The Education Ministry yesterday strictly observed students taking the Advanced National Education Test (A-Net) at 12 sites nationwide, before a new admission system takes effect in the next academic year. There was strict checking of the examinees' identification cards, and students were prohibited from carrying communication devices, while ICT agencies also kept a close eye in a bid to prevent cheating. Two Songkhla students were yesterday reportedly caught using fake A-Net applicant cards. If found guilty, they could be barred for three years from admission examinations. The Office of Higher Education Commission (Ohec) will hold a press conference about the A-Net this evening.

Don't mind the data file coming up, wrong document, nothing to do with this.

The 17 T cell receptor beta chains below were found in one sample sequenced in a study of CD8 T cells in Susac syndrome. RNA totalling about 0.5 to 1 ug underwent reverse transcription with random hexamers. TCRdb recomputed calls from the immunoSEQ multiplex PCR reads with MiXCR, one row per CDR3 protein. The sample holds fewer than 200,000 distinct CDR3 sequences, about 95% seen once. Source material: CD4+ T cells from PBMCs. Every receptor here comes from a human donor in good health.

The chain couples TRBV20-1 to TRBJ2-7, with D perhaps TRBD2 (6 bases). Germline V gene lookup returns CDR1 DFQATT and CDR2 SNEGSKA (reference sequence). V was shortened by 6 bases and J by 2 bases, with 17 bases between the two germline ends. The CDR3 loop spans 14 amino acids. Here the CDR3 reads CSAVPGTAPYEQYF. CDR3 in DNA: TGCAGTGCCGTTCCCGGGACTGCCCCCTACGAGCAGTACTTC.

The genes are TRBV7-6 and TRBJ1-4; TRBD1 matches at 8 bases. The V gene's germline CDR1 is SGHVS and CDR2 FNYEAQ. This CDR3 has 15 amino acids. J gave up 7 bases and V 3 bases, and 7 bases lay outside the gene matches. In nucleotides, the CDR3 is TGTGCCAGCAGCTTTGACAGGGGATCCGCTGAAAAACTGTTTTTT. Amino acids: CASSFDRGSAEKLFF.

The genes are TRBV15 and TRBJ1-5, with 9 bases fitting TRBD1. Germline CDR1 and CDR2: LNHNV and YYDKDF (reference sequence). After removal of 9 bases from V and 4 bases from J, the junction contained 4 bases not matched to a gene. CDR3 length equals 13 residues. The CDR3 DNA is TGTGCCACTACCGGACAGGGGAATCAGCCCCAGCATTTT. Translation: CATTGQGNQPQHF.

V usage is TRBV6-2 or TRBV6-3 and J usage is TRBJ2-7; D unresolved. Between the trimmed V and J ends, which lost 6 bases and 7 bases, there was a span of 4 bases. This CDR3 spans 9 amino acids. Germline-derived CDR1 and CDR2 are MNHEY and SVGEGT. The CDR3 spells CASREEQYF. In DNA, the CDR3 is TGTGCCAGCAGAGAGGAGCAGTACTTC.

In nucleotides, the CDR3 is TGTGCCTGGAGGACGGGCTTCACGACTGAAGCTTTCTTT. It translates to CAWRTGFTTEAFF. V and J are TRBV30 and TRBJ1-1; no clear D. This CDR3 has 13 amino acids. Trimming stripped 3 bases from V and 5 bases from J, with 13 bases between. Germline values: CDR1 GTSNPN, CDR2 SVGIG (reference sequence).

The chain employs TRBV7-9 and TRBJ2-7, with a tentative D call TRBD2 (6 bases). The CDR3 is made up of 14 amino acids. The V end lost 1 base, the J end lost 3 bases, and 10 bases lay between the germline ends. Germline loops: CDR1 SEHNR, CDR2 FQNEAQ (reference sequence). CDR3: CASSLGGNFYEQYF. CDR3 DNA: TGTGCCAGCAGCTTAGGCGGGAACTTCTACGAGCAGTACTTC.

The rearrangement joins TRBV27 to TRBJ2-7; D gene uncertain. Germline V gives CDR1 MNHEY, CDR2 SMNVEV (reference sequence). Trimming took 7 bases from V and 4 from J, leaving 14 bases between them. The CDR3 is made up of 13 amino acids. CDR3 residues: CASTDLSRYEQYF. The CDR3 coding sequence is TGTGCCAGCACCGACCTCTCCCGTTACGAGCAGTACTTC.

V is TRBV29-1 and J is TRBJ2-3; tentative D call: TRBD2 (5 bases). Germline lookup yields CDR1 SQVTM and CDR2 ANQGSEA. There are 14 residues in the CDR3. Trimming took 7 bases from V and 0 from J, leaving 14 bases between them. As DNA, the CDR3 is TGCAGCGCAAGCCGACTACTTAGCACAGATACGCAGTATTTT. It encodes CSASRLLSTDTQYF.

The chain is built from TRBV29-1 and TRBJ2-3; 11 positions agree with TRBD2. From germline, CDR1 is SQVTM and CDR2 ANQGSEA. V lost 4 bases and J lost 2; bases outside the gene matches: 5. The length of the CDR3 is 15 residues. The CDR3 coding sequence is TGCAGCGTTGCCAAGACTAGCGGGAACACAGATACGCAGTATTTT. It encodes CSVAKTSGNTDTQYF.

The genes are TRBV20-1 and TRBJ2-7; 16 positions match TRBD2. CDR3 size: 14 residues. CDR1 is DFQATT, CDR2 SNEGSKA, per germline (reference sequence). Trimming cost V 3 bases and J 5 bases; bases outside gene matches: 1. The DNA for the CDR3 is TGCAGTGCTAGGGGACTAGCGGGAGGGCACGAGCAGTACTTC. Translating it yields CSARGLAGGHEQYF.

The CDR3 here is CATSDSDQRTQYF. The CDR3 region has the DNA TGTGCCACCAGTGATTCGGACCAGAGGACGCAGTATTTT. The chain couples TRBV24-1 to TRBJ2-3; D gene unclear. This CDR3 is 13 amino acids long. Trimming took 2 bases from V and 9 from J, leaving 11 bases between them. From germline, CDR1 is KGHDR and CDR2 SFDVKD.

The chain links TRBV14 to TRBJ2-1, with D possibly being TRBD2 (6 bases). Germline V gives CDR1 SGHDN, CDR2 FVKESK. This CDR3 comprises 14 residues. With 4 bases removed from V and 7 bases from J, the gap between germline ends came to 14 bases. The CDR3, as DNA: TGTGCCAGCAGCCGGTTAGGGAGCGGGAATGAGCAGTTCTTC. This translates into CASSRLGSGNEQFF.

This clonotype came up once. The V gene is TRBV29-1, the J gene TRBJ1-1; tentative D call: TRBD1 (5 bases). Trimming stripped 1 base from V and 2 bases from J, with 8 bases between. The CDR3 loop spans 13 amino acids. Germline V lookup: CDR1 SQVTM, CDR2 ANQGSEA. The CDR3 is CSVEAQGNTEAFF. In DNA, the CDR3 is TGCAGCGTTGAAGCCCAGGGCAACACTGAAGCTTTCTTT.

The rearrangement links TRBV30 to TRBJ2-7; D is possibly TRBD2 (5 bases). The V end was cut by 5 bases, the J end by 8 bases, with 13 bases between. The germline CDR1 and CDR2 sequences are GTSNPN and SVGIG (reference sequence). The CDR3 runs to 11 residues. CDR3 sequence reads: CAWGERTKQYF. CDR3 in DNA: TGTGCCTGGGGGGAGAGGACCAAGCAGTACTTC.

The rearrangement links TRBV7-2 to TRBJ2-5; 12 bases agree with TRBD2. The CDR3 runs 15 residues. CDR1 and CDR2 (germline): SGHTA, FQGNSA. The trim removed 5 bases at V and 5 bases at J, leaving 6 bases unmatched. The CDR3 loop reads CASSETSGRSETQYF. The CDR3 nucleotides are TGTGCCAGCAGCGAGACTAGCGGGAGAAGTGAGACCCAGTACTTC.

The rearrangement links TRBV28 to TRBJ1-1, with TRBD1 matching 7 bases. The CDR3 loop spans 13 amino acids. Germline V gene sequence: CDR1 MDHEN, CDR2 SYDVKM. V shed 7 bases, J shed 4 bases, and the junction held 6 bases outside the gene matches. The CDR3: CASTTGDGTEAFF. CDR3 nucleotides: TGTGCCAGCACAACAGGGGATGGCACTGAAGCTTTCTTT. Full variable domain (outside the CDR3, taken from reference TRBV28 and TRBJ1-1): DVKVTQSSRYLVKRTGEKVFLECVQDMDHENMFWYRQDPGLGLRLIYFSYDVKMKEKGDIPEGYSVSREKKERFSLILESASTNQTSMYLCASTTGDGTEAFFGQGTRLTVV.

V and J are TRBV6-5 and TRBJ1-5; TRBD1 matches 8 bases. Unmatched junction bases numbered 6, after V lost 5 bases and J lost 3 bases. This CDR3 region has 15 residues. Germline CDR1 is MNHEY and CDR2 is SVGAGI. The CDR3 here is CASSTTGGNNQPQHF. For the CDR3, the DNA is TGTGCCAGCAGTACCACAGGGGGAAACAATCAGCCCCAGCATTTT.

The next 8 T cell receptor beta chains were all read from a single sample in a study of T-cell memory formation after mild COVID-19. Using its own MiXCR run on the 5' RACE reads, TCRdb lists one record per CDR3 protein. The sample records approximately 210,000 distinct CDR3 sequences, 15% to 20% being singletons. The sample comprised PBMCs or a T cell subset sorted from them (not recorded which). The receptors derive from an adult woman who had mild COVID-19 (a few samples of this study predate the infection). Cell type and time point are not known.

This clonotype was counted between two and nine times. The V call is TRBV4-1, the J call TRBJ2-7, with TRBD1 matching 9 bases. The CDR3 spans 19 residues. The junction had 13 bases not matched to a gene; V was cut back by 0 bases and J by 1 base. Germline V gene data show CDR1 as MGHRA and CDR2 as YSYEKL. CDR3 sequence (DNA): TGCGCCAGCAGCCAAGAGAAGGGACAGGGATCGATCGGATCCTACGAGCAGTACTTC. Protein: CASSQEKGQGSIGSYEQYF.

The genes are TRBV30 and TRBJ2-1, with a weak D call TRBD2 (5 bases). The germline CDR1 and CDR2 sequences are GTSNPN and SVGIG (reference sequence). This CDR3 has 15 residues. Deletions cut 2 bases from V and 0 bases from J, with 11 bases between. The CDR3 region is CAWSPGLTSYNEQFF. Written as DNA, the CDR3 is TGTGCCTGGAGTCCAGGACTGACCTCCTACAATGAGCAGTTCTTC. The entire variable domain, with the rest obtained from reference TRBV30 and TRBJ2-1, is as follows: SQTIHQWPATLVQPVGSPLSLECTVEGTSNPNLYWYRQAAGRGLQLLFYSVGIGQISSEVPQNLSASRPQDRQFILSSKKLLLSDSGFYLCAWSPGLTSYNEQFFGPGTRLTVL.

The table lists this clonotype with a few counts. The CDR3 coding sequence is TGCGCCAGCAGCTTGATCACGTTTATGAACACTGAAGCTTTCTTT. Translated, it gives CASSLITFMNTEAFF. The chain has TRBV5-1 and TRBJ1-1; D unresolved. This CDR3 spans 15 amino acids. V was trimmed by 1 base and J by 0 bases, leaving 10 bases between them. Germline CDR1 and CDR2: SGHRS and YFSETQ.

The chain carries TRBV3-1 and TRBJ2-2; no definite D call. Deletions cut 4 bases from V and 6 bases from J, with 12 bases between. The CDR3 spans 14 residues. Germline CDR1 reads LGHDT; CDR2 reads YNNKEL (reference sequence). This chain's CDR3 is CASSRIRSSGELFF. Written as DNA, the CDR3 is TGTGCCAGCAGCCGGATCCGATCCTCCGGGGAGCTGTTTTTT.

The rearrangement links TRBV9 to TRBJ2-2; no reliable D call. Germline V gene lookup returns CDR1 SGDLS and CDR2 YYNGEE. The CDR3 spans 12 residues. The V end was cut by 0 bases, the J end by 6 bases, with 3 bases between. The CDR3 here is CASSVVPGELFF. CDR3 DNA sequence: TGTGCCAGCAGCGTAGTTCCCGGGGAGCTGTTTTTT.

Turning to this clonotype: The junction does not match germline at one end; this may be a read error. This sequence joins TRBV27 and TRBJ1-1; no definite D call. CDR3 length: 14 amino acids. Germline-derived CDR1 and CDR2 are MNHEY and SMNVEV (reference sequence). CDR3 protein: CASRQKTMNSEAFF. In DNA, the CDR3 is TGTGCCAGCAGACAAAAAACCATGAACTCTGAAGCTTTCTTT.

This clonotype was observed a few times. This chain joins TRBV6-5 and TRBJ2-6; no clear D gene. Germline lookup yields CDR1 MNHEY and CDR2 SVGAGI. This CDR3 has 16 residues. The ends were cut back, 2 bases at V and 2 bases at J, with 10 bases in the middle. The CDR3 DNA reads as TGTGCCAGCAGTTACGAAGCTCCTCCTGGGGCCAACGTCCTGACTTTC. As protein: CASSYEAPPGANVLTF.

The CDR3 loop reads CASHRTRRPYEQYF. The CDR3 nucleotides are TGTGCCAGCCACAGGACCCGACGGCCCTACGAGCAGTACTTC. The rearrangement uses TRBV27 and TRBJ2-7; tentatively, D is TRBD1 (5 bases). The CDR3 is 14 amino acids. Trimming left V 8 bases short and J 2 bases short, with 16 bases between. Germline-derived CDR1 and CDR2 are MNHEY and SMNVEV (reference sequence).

More than 170,000 student nationwide took the test held yesterday and today. Deputy Education Minister Chaiwuth Bannawat and Ohec chief Dr Sumet Yaemnoon yesterday visited Bangkok's Triam Udom Suksa School, where 2,910 students took the test. Chaiwuth said the parents who plan to appeal to the Supreme Administrative Court for the A-Net fiasco that saw many students forfeiting their right to appear for the test this year had a right to do so and Ohec would abide by the court's ruling. He said that students could get into a university through other means such as taking a university's direct admission, applying to a university's faculties that didn't require an A-Net score, or taking the new admission test next year, which comprised the General Aptitude Test (GAT) and Professional Aptitude Test (PAT). Commenting on universities giving more direct admissions as they were not confident the central admission got them the most suitable freshmen, Chaiwuth said the central ratio was not set by the ministry but a committee comprising university officials. He said the University Presidents Council of Thailand would hold a meeting in the middle of this year to improve the central admission system as instructed earlier by PM Abhisit Vejjajiva.